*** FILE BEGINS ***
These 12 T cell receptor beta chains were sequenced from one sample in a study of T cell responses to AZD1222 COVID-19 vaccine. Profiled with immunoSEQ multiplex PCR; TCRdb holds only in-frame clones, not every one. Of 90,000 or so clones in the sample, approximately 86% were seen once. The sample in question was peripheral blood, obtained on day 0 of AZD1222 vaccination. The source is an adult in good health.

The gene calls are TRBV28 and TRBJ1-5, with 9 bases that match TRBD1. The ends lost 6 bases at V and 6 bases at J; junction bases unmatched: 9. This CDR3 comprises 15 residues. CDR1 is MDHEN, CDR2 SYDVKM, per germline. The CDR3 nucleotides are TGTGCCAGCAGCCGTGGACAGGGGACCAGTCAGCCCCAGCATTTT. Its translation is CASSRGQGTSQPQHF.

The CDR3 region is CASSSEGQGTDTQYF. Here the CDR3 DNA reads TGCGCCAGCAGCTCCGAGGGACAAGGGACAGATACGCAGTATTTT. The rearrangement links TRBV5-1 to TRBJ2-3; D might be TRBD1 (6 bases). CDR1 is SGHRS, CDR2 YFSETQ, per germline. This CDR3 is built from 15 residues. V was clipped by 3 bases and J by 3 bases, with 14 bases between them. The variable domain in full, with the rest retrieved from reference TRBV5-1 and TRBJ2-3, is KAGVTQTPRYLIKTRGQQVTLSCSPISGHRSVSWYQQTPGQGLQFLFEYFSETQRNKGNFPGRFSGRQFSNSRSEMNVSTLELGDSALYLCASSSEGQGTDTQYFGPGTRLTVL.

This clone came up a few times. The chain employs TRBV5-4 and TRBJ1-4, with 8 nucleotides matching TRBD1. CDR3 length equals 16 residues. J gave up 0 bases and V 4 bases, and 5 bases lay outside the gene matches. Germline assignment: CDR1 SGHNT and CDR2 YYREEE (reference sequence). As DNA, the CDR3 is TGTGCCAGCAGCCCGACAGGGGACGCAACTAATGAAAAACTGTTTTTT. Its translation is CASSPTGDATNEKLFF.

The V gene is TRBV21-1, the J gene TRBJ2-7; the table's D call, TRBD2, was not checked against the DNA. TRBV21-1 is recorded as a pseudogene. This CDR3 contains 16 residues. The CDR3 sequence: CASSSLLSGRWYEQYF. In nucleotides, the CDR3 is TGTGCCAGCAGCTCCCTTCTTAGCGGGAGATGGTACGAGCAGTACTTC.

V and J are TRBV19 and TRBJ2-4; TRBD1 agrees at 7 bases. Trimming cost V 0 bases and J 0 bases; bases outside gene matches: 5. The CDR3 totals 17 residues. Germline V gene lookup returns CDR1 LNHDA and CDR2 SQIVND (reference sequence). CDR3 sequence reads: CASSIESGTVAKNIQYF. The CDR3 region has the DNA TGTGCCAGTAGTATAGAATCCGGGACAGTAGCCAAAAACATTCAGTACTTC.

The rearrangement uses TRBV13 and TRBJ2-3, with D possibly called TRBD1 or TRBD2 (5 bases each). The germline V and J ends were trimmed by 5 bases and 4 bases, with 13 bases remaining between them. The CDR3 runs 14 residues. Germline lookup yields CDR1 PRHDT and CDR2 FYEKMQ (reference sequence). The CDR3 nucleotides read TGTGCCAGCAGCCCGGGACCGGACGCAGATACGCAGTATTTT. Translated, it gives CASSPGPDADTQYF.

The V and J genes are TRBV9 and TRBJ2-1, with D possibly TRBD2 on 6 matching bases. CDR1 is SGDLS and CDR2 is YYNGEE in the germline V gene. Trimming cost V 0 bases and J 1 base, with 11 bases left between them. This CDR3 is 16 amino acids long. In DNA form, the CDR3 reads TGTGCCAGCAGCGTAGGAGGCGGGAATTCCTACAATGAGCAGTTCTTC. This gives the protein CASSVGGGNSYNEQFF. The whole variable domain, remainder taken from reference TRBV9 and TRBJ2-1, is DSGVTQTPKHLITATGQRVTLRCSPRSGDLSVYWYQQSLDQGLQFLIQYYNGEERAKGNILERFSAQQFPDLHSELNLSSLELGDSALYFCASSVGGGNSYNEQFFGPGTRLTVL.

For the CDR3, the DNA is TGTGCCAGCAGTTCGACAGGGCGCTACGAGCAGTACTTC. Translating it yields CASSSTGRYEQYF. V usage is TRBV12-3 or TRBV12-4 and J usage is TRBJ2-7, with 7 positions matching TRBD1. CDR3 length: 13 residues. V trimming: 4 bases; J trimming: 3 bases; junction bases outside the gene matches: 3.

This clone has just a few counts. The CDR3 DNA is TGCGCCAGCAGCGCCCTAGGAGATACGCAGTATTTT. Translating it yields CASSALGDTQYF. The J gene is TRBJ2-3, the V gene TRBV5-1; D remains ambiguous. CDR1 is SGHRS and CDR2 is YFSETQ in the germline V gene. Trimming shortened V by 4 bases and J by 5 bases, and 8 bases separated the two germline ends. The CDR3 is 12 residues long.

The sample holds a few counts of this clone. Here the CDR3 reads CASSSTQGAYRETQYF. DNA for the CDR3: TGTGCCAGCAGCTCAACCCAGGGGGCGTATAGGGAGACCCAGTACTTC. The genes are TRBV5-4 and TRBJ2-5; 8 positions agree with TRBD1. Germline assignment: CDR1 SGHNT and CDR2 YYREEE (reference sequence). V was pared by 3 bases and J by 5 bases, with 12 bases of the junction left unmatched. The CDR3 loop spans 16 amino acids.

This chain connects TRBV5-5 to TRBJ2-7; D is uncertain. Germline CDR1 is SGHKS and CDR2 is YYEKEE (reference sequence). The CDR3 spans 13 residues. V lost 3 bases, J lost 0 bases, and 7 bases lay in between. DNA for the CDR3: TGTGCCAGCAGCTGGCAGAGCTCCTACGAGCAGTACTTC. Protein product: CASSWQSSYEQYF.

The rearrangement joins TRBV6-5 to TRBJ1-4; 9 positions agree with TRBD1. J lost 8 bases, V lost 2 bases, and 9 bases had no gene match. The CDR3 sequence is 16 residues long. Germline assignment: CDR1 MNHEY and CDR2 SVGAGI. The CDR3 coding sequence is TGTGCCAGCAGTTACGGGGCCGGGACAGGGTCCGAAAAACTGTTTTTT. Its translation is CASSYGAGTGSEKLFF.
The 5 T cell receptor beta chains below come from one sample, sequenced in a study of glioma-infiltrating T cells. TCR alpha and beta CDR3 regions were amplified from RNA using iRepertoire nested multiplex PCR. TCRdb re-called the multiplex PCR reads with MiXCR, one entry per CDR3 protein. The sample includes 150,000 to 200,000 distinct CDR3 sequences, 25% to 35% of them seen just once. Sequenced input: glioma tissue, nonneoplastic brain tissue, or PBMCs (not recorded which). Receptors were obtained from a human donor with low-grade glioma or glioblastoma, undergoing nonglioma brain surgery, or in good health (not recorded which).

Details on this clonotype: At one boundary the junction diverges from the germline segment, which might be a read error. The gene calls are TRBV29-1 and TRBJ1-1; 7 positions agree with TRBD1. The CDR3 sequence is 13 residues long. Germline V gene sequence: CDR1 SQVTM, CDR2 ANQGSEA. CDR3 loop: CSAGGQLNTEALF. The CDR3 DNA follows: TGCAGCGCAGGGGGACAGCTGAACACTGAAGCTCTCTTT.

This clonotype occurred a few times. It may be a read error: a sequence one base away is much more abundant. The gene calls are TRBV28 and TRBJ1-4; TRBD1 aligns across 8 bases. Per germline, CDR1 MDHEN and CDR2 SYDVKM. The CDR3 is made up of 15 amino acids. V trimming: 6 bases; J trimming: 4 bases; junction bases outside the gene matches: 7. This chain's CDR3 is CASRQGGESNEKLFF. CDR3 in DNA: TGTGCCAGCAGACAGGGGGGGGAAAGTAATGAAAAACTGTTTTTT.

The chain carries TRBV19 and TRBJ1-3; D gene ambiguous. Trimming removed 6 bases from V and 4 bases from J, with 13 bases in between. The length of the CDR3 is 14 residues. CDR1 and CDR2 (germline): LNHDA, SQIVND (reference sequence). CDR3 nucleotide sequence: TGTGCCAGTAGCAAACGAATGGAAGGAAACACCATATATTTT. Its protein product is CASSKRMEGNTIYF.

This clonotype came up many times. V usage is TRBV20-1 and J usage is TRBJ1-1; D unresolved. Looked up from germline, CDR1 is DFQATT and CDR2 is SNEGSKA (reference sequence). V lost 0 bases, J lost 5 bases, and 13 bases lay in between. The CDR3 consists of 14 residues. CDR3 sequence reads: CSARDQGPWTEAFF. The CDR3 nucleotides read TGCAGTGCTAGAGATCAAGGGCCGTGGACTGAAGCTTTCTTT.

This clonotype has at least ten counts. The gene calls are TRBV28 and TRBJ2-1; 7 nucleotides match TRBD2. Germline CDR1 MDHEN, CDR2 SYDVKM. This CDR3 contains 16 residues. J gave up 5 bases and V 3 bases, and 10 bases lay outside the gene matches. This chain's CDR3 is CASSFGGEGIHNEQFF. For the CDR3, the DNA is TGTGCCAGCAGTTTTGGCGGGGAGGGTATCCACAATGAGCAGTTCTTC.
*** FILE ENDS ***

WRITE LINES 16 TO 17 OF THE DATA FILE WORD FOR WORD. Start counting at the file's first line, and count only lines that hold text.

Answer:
This clonotype occurred a few times. It may be a read error: a sequence one base away is much more abundant. The gene calls are TRBV28 and TRBJ1-4; TRBD1 aligns across 8 bases. Per germline, CDR1 MDHEN and CDR2 SYDVKM. The CDR3 is made up of 15 amino acids. V trimming: 6 bases; J trimming: 4 bases; junction bases outside the gene matches: 7. This chain's CDR3 is CASRQGGESNEKLFF. CDR3 in DNA: TGTGCCAGCAGACAGGGGGGGGAAAGTAATGAAAAACTGTTTTTT.

The chain carries TRBV19 and TRBJ1-3; D gene ambiguous. Trimming removed 6 bases from V and 4 bases from J, with 13 bases in between. The length of the CDR3 is 14 residues. CDR1 and CDR2 (germline): LNHDA, SQIVND (reference sequence). CDR3 nucleotide sequence: TGTGCCAGTAGCAAACGAATGGAAGGAAACACCATATATTTT. Its protein product is CASSKRMEGNTIYF.